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Tuesday, 1 June 2010

Blyth Battery

I forgot about these till the other day,some photos from an event at Blyth Battery, a wartime defence site at Blyth Beach Northumberland( try Google) , it was good to see so many people down at the beach , there was several vehicles of WW11 period and later , and an earlier unit from the 1800's the level of detail was unbelievable , even a period field kitchen serving beef stew and a static display of a Spitfire the iconic aircraft from many a childhood.
Another similar event is planned for the 13th June at nearby Fort House Seaton Sluice, a WW1 Battery site.Not sure what period this was from but it was bristling with guns and those are some sort of rocket on the bonnet
The guy was kind enough to load this for me to make a better photo,these could be useful for nest protection schemes , although they would probably scare the birds
Trust the yanks to have all the gear ,this stand seemed to have had every bit of kit ever issued during the war , I wonder if planning permission was needed to fly those flags ,or is that just for the Union Jack.


Codders said...

The Long Wheel Base Landrover does not belong to any period. The vehicle was in use by the Army when I joined in 1966 and was still being used when I left in 1992. I was stationed in Qatar in the Middle East in early 70s and our Landrovers were all painted and stripped down very similar to the one in the pic. The guns are .50 calibre Browning (M2s I think) which have been in use since WWII and are still used in updated versions today. The "Rockets" on the bonnet look like Milans (which came into service with the British in mid 1990s) although they could also be LAW which are relatively newer. It is very difficult to tell without taking the protectors off at either end. They were used as anti-tank weapons. I did have the pleasure of firing one of its predecessors the Carl Gustav on a few occasions. Also if you look at the he tube strapped horizontally above the camo jacket on the seat this is a Light Anti Tank weapon also (known as a throwaway, as you fired it then dumped it). Infantrymen sometimes carried 3 or 4 of these. The camo jacket is from the late 90s and the webbing on the side of the vehicle is american not british. The radios on the front wings are probably of Clansman origin but you cant tell till you see the radio which should be on the back of the fairings behind the driver and passengers heads. One note is that in the 70s when we were out in the desert we did not have the type of camo that is strapped to the vehicle just a large piece of hessian sandy coloured. The Landrovers were also painted a pinky sort of yellow. All in all a mixture of periods but it still looks good.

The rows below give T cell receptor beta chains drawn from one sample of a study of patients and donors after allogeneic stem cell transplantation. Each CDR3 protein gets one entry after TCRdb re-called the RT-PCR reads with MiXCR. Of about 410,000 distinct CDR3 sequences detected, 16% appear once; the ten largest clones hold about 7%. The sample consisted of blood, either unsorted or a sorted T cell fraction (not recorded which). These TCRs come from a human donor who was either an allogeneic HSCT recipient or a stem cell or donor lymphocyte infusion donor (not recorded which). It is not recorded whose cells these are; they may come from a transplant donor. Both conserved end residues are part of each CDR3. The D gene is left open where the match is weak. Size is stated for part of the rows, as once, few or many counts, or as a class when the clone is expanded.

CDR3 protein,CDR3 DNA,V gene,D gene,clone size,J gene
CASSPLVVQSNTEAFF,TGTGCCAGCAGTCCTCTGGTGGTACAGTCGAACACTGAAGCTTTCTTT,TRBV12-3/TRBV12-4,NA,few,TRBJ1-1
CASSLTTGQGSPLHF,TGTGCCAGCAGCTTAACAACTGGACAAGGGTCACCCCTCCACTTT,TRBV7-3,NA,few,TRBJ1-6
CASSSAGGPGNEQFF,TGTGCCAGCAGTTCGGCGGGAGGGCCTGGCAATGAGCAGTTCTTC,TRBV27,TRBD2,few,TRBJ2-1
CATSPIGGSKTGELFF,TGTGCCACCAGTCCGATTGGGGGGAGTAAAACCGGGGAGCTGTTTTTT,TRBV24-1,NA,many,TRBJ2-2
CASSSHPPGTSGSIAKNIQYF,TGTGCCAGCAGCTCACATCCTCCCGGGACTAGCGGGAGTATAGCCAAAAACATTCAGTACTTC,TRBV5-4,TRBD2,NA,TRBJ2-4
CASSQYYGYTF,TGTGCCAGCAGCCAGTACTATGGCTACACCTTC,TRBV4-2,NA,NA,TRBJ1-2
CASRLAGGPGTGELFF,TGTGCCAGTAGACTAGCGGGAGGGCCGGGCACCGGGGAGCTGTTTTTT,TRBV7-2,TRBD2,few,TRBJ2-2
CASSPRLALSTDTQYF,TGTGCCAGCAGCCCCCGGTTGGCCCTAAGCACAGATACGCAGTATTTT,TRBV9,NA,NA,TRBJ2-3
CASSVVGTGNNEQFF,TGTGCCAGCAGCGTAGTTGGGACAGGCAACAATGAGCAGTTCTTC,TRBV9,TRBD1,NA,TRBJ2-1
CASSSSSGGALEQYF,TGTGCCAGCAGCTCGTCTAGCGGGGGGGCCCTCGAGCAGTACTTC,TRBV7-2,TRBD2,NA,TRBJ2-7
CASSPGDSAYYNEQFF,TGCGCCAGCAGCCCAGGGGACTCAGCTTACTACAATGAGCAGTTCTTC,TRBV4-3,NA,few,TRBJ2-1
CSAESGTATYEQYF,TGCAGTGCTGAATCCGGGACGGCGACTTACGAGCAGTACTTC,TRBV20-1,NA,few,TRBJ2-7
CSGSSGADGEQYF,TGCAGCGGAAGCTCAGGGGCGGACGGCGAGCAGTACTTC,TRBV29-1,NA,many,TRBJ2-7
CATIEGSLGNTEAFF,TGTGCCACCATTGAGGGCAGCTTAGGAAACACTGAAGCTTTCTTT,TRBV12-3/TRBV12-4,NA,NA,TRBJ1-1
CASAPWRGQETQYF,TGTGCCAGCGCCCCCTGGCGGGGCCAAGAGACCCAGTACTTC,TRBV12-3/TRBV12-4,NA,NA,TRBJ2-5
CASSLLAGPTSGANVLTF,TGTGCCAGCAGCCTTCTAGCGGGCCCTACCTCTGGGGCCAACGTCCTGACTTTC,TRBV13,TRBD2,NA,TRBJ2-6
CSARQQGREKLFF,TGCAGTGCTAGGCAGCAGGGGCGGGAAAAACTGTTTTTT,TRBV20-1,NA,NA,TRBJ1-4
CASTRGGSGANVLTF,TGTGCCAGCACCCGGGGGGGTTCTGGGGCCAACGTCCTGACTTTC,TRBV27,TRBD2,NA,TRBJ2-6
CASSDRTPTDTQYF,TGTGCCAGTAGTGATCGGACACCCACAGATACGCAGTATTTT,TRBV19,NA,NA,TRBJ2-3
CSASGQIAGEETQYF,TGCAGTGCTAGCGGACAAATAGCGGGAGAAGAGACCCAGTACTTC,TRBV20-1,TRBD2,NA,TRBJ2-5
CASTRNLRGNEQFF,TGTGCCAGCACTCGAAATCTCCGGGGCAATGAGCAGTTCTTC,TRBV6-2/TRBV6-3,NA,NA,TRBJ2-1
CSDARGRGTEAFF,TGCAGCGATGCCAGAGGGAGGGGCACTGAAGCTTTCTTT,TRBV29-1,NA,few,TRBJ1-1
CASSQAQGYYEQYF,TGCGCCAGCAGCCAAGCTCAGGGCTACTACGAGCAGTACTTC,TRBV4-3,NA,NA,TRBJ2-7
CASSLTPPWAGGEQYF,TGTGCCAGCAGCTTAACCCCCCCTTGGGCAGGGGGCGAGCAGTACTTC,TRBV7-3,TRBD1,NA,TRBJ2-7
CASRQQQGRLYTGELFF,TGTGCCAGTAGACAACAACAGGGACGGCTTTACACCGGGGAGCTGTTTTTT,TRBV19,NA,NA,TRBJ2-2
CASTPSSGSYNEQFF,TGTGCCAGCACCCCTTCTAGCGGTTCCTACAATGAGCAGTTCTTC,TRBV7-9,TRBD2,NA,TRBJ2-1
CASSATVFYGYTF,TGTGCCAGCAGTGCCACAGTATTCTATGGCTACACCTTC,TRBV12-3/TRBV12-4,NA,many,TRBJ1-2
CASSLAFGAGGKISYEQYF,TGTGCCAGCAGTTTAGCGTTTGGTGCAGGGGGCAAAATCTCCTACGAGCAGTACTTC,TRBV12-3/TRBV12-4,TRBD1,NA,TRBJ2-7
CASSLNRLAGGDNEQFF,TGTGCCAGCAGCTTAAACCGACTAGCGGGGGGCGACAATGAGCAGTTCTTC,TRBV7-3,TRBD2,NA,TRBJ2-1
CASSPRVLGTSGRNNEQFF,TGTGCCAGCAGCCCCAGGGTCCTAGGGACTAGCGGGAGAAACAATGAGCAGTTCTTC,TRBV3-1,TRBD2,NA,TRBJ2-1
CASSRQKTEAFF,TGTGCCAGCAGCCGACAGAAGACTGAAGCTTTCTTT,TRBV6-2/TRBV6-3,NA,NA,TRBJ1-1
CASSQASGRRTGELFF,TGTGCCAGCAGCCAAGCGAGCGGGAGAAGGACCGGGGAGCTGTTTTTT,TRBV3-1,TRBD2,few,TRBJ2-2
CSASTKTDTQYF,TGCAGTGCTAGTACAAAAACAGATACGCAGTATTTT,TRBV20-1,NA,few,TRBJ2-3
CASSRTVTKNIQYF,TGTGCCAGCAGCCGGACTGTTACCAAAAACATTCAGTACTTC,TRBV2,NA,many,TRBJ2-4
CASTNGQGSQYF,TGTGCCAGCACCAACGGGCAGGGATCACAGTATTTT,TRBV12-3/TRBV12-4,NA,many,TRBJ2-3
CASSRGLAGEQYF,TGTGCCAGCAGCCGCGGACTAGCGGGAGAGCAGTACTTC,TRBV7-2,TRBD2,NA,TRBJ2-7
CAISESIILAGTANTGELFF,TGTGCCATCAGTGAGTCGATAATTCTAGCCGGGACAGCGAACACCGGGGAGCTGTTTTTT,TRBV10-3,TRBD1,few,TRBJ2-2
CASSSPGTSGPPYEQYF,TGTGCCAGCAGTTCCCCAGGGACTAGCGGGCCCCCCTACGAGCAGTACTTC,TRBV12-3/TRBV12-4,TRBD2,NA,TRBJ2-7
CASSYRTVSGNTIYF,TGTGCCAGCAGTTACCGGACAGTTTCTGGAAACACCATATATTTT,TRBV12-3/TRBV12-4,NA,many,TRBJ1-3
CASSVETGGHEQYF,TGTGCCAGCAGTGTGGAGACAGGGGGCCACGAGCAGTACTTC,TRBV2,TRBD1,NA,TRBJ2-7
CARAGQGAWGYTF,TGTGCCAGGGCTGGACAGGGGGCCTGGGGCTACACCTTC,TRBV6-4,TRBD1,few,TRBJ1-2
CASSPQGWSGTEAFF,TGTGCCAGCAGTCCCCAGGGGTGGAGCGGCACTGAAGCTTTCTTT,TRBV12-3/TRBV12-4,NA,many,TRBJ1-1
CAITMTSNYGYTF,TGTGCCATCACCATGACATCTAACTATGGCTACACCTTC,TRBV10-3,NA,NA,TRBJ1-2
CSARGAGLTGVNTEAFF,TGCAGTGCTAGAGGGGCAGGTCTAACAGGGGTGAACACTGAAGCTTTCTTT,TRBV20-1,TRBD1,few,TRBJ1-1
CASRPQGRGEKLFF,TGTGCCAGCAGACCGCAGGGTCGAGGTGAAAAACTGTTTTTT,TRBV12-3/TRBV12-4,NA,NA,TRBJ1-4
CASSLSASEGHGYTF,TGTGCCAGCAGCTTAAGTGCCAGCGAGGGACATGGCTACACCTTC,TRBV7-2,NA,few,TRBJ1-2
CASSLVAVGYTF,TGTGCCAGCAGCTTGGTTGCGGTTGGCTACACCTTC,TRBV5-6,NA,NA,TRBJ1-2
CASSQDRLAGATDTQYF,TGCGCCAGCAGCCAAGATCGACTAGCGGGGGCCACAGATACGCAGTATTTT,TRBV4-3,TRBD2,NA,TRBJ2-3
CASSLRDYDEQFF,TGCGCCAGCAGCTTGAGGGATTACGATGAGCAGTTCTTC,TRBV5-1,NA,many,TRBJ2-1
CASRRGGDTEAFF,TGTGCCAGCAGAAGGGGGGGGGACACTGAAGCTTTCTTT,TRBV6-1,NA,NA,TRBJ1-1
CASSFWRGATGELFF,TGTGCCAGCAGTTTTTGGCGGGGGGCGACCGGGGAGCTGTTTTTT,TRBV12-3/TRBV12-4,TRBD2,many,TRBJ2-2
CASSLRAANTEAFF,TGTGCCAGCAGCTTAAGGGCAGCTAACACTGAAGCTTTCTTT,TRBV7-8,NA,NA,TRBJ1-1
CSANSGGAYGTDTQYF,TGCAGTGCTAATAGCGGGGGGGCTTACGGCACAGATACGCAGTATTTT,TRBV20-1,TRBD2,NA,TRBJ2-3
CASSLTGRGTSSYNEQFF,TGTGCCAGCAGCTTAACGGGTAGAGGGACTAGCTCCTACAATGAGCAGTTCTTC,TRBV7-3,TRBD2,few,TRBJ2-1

Northumbrian Birding said...

Cheers Codders,loads of radio gear in the back as well,interesting day !!
AS I say an event on the 13th June well worth a look if your around its not far from St Mary's Island.